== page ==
“The best argument against democracy is a five-minute conversation with the average voter…” –Winston Churchill.
“Indeed it has been said that democracy is the worst form of Government except for all those other forms that have been tried from time to time…” –Winston Churchill
The story is that the deliberations of the US Constitutional Convention of 1787 were held in strict secrecy. Consequently, curious citizens gathered outside Independence Hall when the proceedings ended in order to learn what had been produced behind closed doors. Their answer was soon provided. A Mrs. Powel of Philadelphia asked Benjamin Franklin on his exit, “Well, Doctor, what have we got, a republic or a monarchy?” With no hesitation whatsoever, Franklin responded, “A republic, if you can keep it.”
As did most of my friends by their own admission, I spent last Wednesday morning in a funk of astonishment and disbelief at the events that had transpired in the US a few hours before. We were trying, as Maureen Dowd put it in her opinion piece in the New York Times last Wednesday, to “absorb the impossible”. Despite the geographical inexactitude and patent vagueness of his campaign slogan to “Make America Great Again”; despite his petulance and clear unease at articulating clearly any policy position; despite his clear contempt for those of a race or culture different from his own; despite his abandonment by the Republican establishment after flagrant displays of an offensive misogyny and mimicry of the disabled; and despite the unanimous certainty of the pre-election polls to the contrary, Donald J Trump had secured the mandate of the people (via the Electoral College) to become the next President of the United States of America.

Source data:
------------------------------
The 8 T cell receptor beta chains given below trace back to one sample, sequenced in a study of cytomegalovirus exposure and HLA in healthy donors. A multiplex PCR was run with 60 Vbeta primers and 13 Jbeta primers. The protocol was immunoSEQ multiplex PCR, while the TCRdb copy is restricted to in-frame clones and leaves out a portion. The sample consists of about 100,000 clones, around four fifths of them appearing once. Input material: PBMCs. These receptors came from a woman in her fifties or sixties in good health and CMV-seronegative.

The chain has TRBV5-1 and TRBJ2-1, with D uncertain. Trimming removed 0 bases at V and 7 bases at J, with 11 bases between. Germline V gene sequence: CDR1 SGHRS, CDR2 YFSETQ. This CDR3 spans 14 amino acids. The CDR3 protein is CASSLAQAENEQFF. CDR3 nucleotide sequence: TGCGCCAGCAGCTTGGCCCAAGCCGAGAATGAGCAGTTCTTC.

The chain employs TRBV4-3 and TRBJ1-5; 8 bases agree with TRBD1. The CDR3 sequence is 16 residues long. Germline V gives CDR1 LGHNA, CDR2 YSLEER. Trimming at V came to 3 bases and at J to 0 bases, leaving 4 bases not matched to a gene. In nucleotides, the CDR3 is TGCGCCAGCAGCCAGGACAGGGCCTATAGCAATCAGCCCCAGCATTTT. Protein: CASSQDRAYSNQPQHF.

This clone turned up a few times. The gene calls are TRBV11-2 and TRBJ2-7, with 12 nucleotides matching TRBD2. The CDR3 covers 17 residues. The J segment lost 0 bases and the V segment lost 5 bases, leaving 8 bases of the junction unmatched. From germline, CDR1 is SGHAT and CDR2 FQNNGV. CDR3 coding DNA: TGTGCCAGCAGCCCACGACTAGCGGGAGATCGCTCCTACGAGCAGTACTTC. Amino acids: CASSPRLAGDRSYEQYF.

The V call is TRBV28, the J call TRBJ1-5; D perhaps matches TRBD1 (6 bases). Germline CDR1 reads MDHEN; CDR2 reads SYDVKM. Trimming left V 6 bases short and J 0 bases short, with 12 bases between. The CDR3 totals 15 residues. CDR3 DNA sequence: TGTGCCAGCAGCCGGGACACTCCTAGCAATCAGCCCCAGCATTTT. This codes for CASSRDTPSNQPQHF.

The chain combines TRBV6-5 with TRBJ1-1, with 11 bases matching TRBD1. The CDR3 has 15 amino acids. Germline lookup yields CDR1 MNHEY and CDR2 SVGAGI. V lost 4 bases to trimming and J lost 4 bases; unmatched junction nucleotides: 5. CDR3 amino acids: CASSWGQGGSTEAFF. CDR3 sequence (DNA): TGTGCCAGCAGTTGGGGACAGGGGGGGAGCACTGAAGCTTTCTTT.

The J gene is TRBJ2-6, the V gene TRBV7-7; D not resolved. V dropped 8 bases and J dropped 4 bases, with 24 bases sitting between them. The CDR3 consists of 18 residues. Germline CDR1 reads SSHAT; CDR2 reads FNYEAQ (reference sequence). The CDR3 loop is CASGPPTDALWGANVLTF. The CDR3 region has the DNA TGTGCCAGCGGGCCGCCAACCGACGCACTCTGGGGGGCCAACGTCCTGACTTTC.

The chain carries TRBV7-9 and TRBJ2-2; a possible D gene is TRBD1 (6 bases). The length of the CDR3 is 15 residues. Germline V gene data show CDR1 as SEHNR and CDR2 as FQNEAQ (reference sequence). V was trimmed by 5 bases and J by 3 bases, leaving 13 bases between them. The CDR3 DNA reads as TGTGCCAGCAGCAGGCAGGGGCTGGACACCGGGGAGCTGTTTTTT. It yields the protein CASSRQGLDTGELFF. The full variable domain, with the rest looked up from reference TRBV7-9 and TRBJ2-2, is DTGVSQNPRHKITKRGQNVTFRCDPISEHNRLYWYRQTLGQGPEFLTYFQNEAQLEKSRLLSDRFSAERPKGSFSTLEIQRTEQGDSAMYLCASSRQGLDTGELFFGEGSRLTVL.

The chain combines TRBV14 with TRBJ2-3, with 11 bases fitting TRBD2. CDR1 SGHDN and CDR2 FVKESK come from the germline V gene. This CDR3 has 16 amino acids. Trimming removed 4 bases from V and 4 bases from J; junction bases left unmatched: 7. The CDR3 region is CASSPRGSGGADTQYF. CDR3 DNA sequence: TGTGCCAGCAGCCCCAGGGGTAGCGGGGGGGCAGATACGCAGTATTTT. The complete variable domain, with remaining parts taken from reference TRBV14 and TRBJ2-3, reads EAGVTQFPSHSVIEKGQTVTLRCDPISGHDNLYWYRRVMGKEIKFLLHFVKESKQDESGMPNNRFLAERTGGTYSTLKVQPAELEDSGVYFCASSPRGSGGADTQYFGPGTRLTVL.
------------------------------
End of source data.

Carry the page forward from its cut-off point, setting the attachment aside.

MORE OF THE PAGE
And yet, on further reflection, it is not that difficult to explain this alarming event, although no single factor will suffice. For one, there is the vagary of democracy itself. Churchill’s dictum in the epigraph might seem uncharitable and perhaps even out of sync with our current constitutional ethos, but it may serve eloquently to explain in part some surprising results in recent democratic decisions such as the BREXIT referendum in the UK, the rejection of the peace accord in Colombia, the Trump victory and perhaps some others besides. And polls are mostly unable to predict these types of results because the actuality is that very few responders want to be perceived as being out of step with the prevailing view. I can count, on fewer than four fingers, the number of individuals who, to my knowledge, contemplated that Trump would have won this contest and even so, this was mostly because they hated Mrs. Hillary Clinton more.
This point as to the unthinking nature of voters should not be understated. In an interesting column published online in Foreign Policy, Jason Brennan first posits inarguably that “democracy is supposed to enact the will of the people” and then queries “but what if the people have no clue what they’re doing?” His thesis is that most voters are ignorant or misinformed because the costs to them of acquiring political information greatly exceed the potential benefits. He likens the democratic exercise to a professor telling her hypothetical class of 210 million that in their final exam no individual will receive his or her personal grade but that everyone will get the same grade. In that case, he argues, no one would bother to study and the common grade would be an “F”. He concludes therefore, “…voting is more like doing the wave at a sports game than it is like choosing policy.”